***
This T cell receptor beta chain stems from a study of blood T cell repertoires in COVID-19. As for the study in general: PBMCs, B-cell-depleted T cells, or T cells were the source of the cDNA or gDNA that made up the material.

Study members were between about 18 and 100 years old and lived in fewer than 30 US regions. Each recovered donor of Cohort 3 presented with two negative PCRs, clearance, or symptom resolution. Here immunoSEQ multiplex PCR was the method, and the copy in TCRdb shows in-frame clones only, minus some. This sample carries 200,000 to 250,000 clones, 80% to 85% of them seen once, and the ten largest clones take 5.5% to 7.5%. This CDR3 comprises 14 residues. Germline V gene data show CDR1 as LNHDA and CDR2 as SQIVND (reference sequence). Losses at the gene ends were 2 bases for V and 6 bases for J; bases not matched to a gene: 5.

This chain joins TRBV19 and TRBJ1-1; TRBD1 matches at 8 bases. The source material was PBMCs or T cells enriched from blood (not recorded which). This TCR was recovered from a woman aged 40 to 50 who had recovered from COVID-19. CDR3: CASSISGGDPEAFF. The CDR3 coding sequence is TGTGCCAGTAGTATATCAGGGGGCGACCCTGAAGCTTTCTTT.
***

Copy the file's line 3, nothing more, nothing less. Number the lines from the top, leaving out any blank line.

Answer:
This chain joins TRBV19 and TRBJ1-1; TRBD1 matches at 8 bases. The source material was PBMCs or T cells enriched from blood (not recorded which). This TCR was recovered from a woman aged 40 to 50 who had recovered from COVID-19. CDR3: CASSISGGDPEAFF. The CDR3 coding sequence is TGTGCCAGTAGTATATCAGGGGGCGACCCTGAAGCTTTCTTT.